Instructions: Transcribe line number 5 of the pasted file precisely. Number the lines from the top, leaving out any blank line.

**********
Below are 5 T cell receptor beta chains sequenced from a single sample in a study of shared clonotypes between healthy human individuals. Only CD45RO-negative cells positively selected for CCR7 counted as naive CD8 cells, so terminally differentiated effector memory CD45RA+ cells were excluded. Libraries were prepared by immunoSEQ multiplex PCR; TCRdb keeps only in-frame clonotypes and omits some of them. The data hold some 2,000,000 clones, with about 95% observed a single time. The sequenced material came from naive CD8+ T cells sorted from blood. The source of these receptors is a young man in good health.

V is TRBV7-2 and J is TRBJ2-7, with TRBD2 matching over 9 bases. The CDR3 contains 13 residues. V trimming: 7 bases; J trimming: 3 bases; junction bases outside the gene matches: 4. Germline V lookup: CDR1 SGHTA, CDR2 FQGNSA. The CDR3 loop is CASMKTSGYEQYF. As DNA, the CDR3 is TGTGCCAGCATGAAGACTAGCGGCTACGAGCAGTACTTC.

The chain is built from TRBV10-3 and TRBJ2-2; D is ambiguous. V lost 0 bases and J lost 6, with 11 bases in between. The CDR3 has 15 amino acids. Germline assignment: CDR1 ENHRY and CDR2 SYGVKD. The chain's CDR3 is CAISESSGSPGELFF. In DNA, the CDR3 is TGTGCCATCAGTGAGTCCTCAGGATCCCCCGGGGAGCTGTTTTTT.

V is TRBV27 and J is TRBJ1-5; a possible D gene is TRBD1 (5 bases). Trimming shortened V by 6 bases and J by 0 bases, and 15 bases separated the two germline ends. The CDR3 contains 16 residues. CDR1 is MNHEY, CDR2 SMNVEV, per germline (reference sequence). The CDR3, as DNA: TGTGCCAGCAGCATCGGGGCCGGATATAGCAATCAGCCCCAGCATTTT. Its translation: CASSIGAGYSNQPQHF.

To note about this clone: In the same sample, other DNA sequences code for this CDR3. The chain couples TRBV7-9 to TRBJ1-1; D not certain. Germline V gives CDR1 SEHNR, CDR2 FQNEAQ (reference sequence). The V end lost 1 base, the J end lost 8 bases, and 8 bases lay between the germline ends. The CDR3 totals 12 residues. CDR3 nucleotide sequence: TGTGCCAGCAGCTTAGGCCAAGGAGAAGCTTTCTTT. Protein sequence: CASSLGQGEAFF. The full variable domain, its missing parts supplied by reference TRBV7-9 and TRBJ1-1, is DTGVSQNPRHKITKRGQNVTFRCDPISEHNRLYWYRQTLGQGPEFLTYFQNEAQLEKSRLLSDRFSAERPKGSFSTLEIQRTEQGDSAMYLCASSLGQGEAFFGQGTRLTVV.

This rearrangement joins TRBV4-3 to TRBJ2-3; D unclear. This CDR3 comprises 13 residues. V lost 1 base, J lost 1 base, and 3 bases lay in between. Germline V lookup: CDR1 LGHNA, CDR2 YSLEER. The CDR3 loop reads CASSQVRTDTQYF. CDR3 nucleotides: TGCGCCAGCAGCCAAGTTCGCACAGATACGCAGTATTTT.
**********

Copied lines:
To note about this clone: In the same sample, other DNA sequences code for this CDR3. The chain couples TRBV7-9 to TRBJ1-1; D not certain. Germline V gives CDR1 SEHNR, CDR2 FQNEAQ (reference sequence). The V end lost 1 base, the J end lost 8 bases, and 8 bases lay between the germline ends. The CDR3 totals 12 residues. CDR3 nucleotide sequence: TGTGCCAGCAGCTTAGGCCAAGGAGAAGCTTTCTTT. Protein sequence: CASSLGQGEAFF. The full variable domain, its missing parts supplied by reference TRBV7-9 and TRBJ1-1, is DTGVSQNPRHKITKRGQNVTFRCDPISEHNRLYWYRQTLGQGPEFLTYFQNEAQLEKSRLLSDRFSAERPKGSFSTLEIQRTEQGDSAMYLCASSLGQGEAFFGQGTRLTVV.